The gang on “The Capones” includes (from left) “Uncle Lou” Fratto, Madeline Santarelli, Bart Tumbarello, Staci Richter, Dominic Capone, Dawn Capone, Carmine “Meatball” Perrelli and Jeff “Sausage” Vercillo. | Chris Frawley Photography ©REELZCHANNEL
9 p.m. Tuesdays on Reelz Channel
Updated: April 14, 2014 4:38PM
Reelz Channel’s newest reality show, “The Capones,” opens with Romeoville resident Lou Fratto boasting about his family’s ties to notorious mobsters.
Fratto, whose toupee, mustache and sunglasses make him look like he’s in the World’s Worst Witness Protection Program, introduces viewers to the star of the show: his nephew, Dominic Capone.
“Being a Capone, it ain’t what it used to be,” Fratto laments to the audience. “If Big Al could see how he runs things, he’d crap in his coffin.”
Big Al would have the same reaction if he could see “The Capones.”
This “workplace docuseries” feels about as real as Uncle Lou’s hair. If it were as funny, I might be able to overlook some of its felonious shortcomings. The show’s depiction of a “drama-filled, lasagna-loving dysfunctional family” is a contrived hot mess of stereotypes, staged scenarios and bad acting.
P.S. The cast isn’t supposed to be acting.
I realize there’s less and less “reality” in reality TV. From “House Hunters” to “Real Housewives,” the genre has developed a well-deserved reputation for playing fast and loose with the facts. But “The Capones” exudes a whole new breed of bogusness, one that either thinks I’m dumb enough to believe a woman will blow off steam by shooting a handgun from the deck of her fancy suburban home or, worse yet, thinks I’m dumb enough to find that entertaining. When it comes to veracity, “The Capones” makes “Mob Wives Chicago” look like a Ken Burns documentary.
The 10-episode series, which premieres Tuesday, revolves around Dominic, “The Boss,” who claims that his great-great grandfather was Scarface’s uncle, Michael Capone. Some folks, including Al’s grandniece, Deirdre Capone, dispute that. I’m willing to give Cicero-born Dominic, 38, the benefit of the doubt. Let’s just say his blood relationship with Al is distant at best, dubious at worst.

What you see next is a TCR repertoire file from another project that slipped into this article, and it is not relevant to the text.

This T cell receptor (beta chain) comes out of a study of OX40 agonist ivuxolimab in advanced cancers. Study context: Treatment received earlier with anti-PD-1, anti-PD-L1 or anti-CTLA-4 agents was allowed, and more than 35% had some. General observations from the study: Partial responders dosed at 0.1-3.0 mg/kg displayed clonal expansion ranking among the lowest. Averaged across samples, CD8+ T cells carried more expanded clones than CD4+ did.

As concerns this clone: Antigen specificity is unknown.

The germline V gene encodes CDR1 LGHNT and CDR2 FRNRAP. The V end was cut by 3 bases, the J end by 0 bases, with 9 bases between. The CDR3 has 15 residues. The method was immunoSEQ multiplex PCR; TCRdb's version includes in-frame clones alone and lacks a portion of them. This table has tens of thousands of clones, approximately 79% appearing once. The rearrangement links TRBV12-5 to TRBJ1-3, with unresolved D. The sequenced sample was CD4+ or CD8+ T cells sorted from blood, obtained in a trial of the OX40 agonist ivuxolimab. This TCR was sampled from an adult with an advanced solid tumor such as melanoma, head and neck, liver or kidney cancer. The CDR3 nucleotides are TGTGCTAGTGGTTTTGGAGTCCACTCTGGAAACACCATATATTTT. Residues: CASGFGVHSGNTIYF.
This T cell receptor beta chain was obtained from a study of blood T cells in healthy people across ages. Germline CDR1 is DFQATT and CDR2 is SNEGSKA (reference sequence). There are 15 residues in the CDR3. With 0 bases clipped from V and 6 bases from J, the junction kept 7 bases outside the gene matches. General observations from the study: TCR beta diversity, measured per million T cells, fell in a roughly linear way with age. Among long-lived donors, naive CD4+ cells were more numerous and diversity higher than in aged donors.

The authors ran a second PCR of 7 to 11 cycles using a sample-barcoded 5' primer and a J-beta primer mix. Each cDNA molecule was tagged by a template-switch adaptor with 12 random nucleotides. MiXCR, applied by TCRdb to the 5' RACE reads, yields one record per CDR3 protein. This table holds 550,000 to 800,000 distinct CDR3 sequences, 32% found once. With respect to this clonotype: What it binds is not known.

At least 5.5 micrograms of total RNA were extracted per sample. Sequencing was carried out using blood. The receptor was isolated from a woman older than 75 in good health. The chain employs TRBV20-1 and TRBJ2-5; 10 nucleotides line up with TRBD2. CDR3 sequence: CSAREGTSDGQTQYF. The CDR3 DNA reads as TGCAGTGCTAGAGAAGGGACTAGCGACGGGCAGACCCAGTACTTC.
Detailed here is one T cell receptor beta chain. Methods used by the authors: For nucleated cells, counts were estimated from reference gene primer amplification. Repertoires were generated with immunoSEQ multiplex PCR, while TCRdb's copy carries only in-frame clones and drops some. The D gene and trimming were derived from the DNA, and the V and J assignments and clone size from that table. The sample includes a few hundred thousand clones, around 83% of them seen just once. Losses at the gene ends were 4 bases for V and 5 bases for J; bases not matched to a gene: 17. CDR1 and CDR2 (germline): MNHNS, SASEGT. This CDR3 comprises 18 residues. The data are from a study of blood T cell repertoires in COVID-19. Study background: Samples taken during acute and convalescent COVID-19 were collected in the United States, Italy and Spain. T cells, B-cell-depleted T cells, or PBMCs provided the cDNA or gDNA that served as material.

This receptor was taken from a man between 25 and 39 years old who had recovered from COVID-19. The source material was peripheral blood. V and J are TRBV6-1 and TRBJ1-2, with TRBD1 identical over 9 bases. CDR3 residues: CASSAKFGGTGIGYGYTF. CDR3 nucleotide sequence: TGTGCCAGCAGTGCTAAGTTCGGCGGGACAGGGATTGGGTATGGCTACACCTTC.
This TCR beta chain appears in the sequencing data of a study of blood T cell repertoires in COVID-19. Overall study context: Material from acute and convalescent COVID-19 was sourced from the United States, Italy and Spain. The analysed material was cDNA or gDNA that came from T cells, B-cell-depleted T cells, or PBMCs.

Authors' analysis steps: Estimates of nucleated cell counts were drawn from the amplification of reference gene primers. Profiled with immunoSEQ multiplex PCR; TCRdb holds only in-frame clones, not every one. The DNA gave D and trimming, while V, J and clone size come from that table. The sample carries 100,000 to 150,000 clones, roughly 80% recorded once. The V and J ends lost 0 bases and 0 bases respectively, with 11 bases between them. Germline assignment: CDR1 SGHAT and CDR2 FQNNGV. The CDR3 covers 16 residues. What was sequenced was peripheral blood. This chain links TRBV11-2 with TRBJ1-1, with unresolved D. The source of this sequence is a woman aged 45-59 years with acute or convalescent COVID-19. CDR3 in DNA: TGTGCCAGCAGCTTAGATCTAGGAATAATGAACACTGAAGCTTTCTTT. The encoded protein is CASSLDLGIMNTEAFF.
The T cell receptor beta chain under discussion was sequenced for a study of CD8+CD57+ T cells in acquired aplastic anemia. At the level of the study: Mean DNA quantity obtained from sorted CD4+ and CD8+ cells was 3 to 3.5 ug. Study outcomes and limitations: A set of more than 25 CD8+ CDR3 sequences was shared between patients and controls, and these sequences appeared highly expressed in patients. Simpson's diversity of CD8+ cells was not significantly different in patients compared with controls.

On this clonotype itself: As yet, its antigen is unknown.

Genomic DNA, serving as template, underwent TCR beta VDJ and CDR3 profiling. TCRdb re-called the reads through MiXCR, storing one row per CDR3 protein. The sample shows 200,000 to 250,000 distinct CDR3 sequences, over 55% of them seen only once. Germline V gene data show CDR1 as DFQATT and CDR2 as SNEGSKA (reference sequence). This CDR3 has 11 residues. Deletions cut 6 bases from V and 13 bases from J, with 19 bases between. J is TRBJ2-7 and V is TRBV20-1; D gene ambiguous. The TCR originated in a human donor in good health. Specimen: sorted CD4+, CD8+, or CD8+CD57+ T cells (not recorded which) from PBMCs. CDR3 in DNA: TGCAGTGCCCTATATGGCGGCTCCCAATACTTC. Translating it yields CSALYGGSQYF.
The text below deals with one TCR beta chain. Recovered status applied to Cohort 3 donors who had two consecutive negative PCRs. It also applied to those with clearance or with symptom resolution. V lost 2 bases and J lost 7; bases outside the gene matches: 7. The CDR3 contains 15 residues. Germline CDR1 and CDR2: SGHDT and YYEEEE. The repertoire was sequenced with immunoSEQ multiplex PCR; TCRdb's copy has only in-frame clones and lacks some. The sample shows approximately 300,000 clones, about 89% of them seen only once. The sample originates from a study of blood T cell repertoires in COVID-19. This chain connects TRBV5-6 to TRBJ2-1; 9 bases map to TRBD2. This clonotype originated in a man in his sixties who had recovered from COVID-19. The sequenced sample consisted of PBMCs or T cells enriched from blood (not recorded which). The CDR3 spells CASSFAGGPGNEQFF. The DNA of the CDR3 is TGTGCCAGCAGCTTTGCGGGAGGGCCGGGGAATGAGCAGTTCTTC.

One thing’s for sure: Dominic wouldn’t have a show without the Capone name, a moniker that stems from his mother’s side. Cook County records show he added the infamous surname in 1998 to become Dominic Capone Pantone III.
“People are curious about the family. They’re curious about gangsters and the world and all of that,” executive producer Jonathan Koch told TV critics last summer in Beverly Hills, Calif.
Koch got involved with “The Capones” through a couple of California-based producers with Chicago area roots, Curtis Leopardo of Barrington and his wife, Cara, from Elmwood Park.
In the premiere, we’re told Dominic has “gone legit,” selling pizza and pasta with his mother, Dawn Capone, at the family’s eponymous restaurant in Lombard. We see him living in a sprawling suburban mansion with his longtime girlfriend, Berwyn native Staci Richter, 30. Her full-time job seems to be fighting with Dominic’s overbearing mom.
Not-so-subtle hints are meant to convince us that Dominic is connected and has a lot in common with the late Public Enemy No. 1. In one scene, he uses a tommy gun to turn a wooden board into a sieve while chomping on a cigar.
Dominic’s “crew” on “The Capones” includes Bart Tumbarello, described on the show as “a two-bit Romeo from the streets of Cicero,” and a couple of bumbling wise guys whose nicknames — Sausage and Meatball — and personas might as well be straight out of the Italian-American canon of stereotypes.
Rounding out Dominic’s posse is his did-they-or-didn’t-they gal pal Madeline Santarelli. In the premiere, Dominic picks her up from Cook County Jail, where we’re told she just got sprung after spending a few months behind bars. While the scene reeks of inauthenticity — Dominic thanks the jail guard by name before telling her “I owe you one” — Santarelli’s real-life rap sheet includes an arrest for retail theft and aggravated battery early last year. She pleaded guilty.
“There’s nothing fake about this show whatsoever,” the Elmwood Park woman said in an interview over the summer. “It’s definitely the real deal.”
Under questioning from palpably skeptical TV critics at the press tour, cast member Tumbarello put it this way: “Ninety-five percent of it is real and 5 percent is true.”
I think he was kidding. But the real joke is the show itself.